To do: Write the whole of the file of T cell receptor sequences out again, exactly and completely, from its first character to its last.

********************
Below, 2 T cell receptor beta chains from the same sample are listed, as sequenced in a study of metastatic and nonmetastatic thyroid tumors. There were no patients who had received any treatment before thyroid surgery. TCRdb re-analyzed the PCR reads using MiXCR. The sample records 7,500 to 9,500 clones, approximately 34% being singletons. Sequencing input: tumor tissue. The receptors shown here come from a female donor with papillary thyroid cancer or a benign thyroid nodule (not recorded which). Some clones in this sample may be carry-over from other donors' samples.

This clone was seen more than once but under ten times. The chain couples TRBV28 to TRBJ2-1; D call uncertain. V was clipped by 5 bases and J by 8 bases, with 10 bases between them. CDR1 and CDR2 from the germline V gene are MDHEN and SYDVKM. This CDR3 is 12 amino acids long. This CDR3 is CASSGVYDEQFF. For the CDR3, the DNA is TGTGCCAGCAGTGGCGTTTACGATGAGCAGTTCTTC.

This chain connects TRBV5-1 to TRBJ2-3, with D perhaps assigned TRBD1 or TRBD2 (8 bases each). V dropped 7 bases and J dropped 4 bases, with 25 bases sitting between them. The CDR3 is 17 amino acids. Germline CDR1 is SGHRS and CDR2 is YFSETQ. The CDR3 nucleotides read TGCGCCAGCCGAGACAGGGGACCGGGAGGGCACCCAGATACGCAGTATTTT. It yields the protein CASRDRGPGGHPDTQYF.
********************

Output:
Below, 2 T cell receptor beta chains from the same sample are listed, as sequenced in a study of metastatic and nonmetastatic thyroid tumors. There were no patients who had received any treatment before thyroid surgery. TCRdb re-analyzed the PCR reads using MiXCR. The sample records 7,500 to 9,500 clones, approximately 34% being singletons. Sequencing input: tumor tissue. The receptors shown here come from a female donor with papillary thyroid cancer or a benign thyroid nodule (not recorded which). Some clones in this sample may be carry-over from other donors' samples.

This clone was seen more than once but under ten times. The chain couples TRBV28 to TRBJ2-1; D call uncertain. V was clipped by 5 bases and J by 8 bases, with 10 bases between them. CDR1 and CDR2 from the germline V gene are MDHEN and SYDVKM. This CDR3 is 12 amino acids long. This CDR3 is CASSGVYDEQFF. For the CDR3, the DNA is TGTGCCAGCAGTGGCGTTTACGATGAGCAGTTCTTC.

This chain connects TRBV5-1 to TRBJ2-3, with D perhaps assigned TRBD1 or TRBD2 (8 bases each). V dropped 7 bases and J dropped 4 bases, with 25 bases sitting between them. The CDR3 is 17 amino acids. Germline CDR1 is SGHRS and CDR2 is YFSETQ. The CDR3 nucleotides read TGCGCCAGCCGAGACAGGGGACCGGGAGGGCACCCAGATACGCAGTATTTT. It yields the protein CASRDRGPGGHPDTQYF.